macros / code construction (and assignment)

Rainer Blome rainer at
Thu Aug 31 12:57:31 UTC 1995

The first part of this message is a reply to Dave's and argues about
assignment.  In my last message I just wanted to use the assignment issue
as an example to justify a generic code construction mechanism.  The second
part tries to clarify on that.


Dave wrote:

> containers are an appealingly intuitive notion,
Sure, I want assignment to feel like that.

> and so I am happy to ground out where it does.
Only it doesn't ground out at containers, it grounds out at the assignment

> Going deeper does not seem to me to buy so much.
As has been pointed out, it buys you a cleaner design and thereby more power.

> We have had lots of discussions about assignment, [...]
There was one on this list which I am gonna quote from:

> From: Randall.Smith at (Randy Smith)
> Date: Thu, 7 Apr 1994 18:08:10 +0800
> You have tripped upon what I think is a small, sore wart on the current
> semantics of assignment.

> So what you might write today as
>         (| x <- 7 |),
> essentially the same as
>         (| x      = 7.
>            x: arg = <-.       |),
> would become
>         (| x       = 7.
>            x: arg  = <-['x']. |).

> Another up side [...] is that the story of what <-[x] means is tidy: 
>     x: arg  = <-['x'] 
> is like
>     x: arg  = ( (reflect: self) at: 'x' Put: (reflect: arg) IfFail: [error]).

This looks (as I said) very similar to what I proposed:
((reflect: self) slot: 'x') store: arg

This way, it does indeed ground out at a container, namely the slot.
[ Where does the comma belong, here --------------^       ^-- or there? ]

The (putative) Downsides:

> 1] Today when you see an assignment slot in an object (| x <- 7 |), you
> know that there are two slots, and that x: is not trapped: it is
> guaranteed to contain "<-".  This simplifies the browsing task facing
> the programmer.

That's no downside.  Assumptions about the implementation of an abstraction
are always bad.

> 2] What is the scope of the x in <-['x'] ? Can it only assign to the x
> slot in this object? Or can it assign to a slot in some other parent or
> maybe any object in principle? Some say the former is a reasonable

The slot must not be referred to by name but directly.  Reify slots, or at
least, make it feel as if they were!  Some effects of that might surprise
you but these surprises are what I want: for example you could move the
slot to a parent and make it a shared data slot, assignment would still


As Randy pointed out, (| x <- 7 |) means (| x = 7. x: arg = <-. |).  This
kind of syntactic sugar is indispensable.  That's what macros provide:
syntactic sugar.

When I do Lisp, I very often use a macro to essentially get an inline
function.  Since backquoting is awkward and error-prone, I defined a
`definline' macro, which in turn makes defining macros a breeze.  It is
this kind of power that I want.  To be able to boost the language with my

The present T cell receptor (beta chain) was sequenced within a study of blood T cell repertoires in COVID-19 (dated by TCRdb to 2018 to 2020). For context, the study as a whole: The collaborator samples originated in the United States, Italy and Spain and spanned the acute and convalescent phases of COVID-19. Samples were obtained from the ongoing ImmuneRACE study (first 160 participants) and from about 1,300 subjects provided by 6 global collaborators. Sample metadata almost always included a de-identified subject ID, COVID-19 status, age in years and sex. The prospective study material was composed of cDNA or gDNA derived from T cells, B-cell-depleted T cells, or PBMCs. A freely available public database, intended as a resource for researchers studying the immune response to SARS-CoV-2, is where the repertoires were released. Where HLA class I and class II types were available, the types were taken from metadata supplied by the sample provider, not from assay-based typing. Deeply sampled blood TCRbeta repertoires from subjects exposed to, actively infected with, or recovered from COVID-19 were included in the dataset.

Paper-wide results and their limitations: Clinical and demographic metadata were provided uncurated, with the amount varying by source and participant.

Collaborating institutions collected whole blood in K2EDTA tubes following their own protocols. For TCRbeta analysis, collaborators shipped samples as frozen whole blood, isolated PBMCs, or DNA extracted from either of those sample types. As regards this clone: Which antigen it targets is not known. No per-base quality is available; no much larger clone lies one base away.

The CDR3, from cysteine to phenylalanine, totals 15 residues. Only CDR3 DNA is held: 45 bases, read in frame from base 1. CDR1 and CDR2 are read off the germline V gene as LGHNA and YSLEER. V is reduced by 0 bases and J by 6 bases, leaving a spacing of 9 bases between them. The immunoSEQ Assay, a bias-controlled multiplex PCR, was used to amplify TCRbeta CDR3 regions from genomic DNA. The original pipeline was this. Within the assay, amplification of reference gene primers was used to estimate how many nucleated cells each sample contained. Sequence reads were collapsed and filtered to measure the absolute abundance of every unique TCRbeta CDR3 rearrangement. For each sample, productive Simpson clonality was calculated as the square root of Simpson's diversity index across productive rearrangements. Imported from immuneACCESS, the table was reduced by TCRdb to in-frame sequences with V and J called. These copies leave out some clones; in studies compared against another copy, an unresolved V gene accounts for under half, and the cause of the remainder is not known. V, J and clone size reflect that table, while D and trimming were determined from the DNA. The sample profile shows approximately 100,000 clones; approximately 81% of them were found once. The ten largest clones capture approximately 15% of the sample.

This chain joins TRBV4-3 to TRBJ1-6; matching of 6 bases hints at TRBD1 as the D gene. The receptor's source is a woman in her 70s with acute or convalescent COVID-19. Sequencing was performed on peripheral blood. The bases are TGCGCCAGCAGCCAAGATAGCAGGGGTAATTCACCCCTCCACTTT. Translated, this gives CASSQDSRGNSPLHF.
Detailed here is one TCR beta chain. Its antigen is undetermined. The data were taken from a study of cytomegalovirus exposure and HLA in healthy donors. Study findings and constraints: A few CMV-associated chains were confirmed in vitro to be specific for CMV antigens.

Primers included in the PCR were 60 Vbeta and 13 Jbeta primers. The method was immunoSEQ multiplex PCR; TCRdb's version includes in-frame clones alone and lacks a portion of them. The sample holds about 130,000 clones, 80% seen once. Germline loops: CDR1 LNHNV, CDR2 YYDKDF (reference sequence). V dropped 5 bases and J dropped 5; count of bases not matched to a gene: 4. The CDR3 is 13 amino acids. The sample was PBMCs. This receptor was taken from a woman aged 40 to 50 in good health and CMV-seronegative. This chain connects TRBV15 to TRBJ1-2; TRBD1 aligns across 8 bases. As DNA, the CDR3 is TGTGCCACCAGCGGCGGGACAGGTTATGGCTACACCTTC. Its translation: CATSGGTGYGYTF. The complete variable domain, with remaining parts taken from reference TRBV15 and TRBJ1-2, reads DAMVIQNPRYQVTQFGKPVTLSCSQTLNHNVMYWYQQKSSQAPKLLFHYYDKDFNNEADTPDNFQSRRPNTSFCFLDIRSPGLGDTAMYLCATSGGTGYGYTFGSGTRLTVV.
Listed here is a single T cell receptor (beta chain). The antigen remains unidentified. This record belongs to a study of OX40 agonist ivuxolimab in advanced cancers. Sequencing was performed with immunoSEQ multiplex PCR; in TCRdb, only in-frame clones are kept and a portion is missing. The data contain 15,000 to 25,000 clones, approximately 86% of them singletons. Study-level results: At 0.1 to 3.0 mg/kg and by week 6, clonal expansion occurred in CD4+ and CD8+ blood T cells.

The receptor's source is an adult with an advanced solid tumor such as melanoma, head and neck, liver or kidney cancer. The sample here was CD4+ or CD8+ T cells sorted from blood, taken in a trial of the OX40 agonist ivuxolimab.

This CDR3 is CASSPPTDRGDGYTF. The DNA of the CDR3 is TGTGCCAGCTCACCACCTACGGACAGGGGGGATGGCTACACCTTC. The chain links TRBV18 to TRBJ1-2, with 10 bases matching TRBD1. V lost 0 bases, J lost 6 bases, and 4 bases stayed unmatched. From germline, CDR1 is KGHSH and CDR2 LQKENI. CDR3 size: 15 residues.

own idioms.

Imagine having to write the above every time you want an assignable slot,
horrible!  Now, with reflection, we can invent very powerful extensions to
the base language.  But using them without syntactic sugar is not feasible,
it's just too awkward:
(| x  = 7.
   x: = (|:arg| ((reflect: self) slot: 'x') store: arg). |)

(that's still buggy, don't mention.)

So we need a way to create our own syntactic sweets.

(|x = 7. x: = := x.|) might be the way that would look like,
where `:=' refers to a global macro that does the right thing.

L. Peter Deutsch (LPD) mentioned that self's syntax is a problem for code
manipulation.  This is so obvious to me that I forgot to mention it on my
list of Self's weaknesses.  I can't say I hate it, but it's crap compared
to the beauty of Scheme.  In my opinion, code beauty is a value, and the
ability to make idoms look `just right' enables one to choose the beauty
criterion oneself.

LPD> [code as data] works so well in Lisp because Lisp is so simple.

Which is a virtue.

[An aside:
 LPD> two non-terminals (atoms and numbers) and one terminal (list cells)
 Huh?  The other way round, I should say, and: aren't numbers atoms?
Trying to explain what I do, I often explain to people why Self doesn't
need explicit control structures.  Then I get to show the different syntax
for `if'.  And most of them instantly object to `bool if: then False:
else'.  Everybody (including me) wants `if bool then else'.  So I wouldn't
call macros `efficiency hacks' (LPD), rather `convenience hacks'.

The syntax used by the end user may be whatever she finds convenient,
independent of the syntax used by the system designer.  The Self syntax is
not particularly convenient, to some even repellent.  The designer will
probably best use a syntax that maps one-to-one on the language concepts
and provides a suitable base for structured code manipulation.  The Self
syntax does neither (see the paper on ASTs), it seems to stem from the
authors' Smalltalk experience.  Therefore it should be dropped in favor of
a fully parenthesized one.


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